The Mad Frontier
Fri 22 Apr 2022 12:30 CST
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I recently celebrated the anniversary of one of my most significant life events. Fifty years ago, I officially became a comic book fan. That may sound tremendously geeky or at least a statement filled with hyperbole, but it’s a simple truth. In April 1972, I was eight years old, going on nine. Thanks to the Batman TV show and various Saturday morning cartoons, I had dug superheroes since I was around five years old. And although I’d read and even bought a random superhero comic book here or there, I hadn’t put the pieces together yet
That all changed in 1972 when I became friends with a kid named “Red.” I don’t remember his real name now, but he had red hair (hence the nickname) and an encyclopedic knowledge of comic book superheroes. We met on the playground, and he would regale me with tales of superheroes I had never heard of, along with the history of four-color worlds of wonder. He soon began loaning me comics, and almost overnight comic books became my number one obsession and primary weekly expenditure. I had maybe purchased ten comics in the first eight years and 11 months of my life, but now I was bringing two or three every week.
But I wasn’t just reading and accumulating comics. I wanted to know everything about them. Not just the mythologies of these pulp paper worlds but who wrote them and drew them and the medium’s history. Its evolution from comic strips, how it was influenced by something called “pulp magazines,” and more. Letter pages alerted me to a thing called “fandom.” Fans corresponded with each other, self-published something called “fanzines,” organized conventions, and a lucky few became professional writers and artists. I wanted in on ALL of it.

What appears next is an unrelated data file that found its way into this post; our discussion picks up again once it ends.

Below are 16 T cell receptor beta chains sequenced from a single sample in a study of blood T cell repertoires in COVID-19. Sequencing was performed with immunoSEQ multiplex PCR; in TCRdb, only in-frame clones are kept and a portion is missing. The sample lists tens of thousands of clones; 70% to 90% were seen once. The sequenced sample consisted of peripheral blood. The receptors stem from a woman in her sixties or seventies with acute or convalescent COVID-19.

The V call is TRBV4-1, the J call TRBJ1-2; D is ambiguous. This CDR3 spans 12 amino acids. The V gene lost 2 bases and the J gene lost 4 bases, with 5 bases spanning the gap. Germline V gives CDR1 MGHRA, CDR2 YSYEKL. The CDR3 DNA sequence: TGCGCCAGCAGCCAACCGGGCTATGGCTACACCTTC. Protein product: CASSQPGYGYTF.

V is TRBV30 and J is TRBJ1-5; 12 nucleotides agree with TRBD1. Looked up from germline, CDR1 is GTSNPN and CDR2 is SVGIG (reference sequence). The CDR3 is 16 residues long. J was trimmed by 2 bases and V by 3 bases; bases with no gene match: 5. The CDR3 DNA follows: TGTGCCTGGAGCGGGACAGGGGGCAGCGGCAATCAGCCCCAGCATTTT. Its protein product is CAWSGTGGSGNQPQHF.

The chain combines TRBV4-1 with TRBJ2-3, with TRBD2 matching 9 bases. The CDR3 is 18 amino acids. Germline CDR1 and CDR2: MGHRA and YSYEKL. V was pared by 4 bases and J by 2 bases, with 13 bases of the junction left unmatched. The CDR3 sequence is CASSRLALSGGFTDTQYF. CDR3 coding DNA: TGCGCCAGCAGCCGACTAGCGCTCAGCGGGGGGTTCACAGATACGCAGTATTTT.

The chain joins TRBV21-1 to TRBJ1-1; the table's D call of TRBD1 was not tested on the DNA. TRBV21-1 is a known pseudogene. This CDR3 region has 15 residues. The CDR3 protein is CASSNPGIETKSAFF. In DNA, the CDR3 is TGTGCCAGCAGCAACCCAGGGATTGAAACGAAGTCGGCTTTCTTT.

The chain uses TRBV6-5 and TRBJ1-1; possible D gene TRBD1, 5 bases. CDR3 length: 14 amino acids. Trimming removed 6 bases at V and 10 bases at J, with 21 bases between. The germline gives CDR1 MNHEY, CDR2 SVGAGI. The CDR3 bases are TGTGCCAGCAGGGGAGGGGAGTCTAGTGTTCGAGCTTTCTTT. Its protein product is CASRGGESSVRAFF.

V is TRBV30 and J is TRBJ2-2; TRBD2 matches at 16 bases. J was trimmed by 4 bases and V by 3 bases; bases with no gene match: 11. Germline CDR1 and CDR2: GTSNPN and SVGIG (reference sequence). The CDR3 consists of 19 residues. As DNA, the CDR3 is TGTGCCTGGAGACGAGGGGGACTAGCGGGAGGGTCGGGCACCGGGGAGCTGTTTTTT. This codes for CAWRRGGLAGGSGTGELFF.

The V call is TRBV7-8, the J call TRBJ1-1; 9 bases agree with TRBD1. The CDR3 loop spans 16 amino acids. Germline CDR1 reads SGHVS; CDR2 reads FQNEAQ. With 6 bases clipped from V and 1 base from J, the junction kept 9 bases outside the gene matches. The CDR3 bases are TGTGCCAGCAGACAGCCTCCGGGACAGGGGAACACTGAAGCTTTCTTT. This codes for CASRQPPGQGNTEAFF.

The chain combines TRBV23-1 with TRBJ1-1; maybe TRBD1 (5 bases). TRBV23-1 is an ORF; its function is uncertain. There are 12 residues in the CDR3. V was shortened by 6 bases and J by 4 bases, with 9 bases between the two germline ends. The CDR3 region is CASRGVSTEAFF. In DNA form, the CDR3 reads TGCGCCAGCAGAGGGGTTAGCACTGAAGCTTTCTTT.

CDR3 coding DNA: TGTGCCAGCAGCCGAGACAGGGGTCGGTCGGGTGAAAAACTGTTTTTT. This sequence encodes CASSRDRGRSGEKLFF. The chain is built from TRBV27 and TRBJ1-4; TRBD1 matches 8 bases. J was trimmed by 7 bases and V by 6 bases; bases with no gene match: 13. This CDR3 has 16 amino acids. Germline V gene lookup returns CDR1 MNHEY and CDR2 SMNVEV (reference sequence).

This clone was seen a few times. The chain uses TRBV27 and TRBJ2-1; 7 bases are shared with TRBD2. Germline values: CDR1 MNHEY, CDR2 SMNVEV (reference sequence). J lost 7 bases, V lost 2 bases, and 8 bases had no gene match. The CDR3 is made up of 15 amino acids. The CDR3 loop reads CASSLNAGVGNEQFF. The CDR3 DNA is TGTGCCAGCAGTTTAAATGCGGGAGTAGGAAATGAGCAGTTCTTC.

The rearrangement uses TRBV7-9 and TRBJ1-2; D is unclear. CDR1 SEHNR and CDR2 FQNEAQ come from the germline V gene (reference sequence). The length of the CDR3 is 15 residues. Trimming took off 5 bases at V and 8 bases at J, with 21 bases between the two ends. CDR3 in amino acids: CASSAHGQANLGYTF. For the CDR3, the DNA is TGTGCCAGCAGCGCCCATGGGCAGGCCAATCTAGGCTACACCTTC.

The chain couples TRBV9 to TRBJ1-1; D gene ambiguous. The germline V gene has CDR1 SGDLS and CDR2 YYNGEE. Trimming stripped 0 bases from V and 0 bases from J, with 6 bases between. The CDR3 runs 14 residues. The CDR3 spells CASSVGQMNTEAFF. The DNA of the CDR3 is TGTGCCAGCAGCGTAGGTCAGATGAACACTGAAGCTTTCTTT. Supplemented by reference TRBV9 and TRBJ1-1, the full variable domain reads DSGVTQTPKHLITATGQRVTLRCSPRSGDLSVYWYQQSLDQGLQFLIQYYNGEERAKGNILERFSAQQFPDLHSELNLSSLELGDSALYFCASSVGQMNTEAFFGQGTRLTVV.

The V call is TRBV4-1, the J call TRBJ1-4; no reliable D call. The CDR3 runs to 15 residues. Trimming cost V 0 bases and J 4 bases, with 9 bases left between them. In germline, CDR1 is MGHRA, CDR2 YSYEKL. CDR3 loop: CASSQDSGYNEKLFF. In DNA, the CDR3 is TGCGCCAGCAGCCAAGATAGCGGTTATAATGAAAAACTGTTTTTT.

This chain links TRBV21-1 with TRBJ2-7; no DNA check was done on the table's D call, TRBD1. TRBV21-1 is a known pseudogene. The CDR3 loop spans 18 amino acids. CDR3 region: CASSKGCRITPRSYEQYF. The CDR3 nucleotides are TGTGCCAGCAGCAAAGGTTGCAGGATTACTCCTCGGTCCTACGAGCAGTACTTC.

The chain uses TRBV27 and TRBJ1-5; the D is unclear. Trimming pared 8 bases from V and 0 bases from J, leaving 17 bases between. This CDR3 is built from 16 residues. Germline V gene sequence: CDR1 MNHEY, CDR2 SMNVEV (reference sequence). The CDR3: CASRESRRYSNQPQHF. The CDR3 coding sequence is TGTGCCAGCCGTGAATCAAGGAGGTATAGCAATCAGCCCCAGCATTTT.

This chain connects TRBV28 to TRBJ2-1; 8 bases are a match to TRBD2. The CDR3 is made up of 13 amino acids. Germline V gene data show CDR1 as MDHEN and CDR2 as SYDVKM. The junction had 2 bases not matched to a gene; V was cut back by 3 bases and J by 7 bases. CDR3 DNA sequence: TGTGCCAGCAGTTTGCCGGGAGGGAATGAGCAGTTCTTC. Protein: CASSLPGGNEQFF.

I didn’t realize that I was choosing an identity for myself that wasn’t the result of my parents, school, or church. It was a concept of self that I embraced whole-heartedly and that I alone owned. Comic books were not just something I liked; being a comic book fan was who I was. In retrospect, it gave me a template for every subsequent concept of self throughout my life: movie critic, music journalist, fiction writer, magazine editor — or more simply put — writer. I learned that my concept of self wasn’t necessarily tied to my profession at the time, nor was it something I could allow other people to impose upon me. Whatever I wanted to do and whomever I wanted to be started within me. Or, to borrow a phrase from The Rocky Horror Picture Show (one of many teenage obsessions), “Don’t dream it, BE it.”
This idea of owning your concept of self has not only been on my mind because of 50 years of not “outgrowing” funny books (which my mother was sure I would do someday) but also because Nashville and its neighborhoods, like Madison, are at a crossroads. Over a decade as the “It” City seems to be wheezing to an end, and the question is, “What’s next?”
While it’s much harder for a city or a neighborhood to stay true to a singular concept of self than an individual because it’s made up of multiple individuals and influenced by so many external factors, the heart of a community starts with individuals coming together for a common purpose and working out a consensus of vision. Do you want Madison and the larger city of Nashville to be a better place for all, a place where justice, opportunity, and a sense of community stand tall? Well, it’s not going to be an easy task, nor a simple one. Still, as with all concepts of self, the start is to decide who and what your community is, even if others tell you it’s impossible to achieve or mistakes your conviction for a silly obsession. Perhaps you’ll succeed, or maybe you’ll fail. Most likely, you will land somewhere in the middle, between your ideals and something else, but no matter the result, having that faith to believe in something bigger and better is the first step to
And that’s a superpower we all share.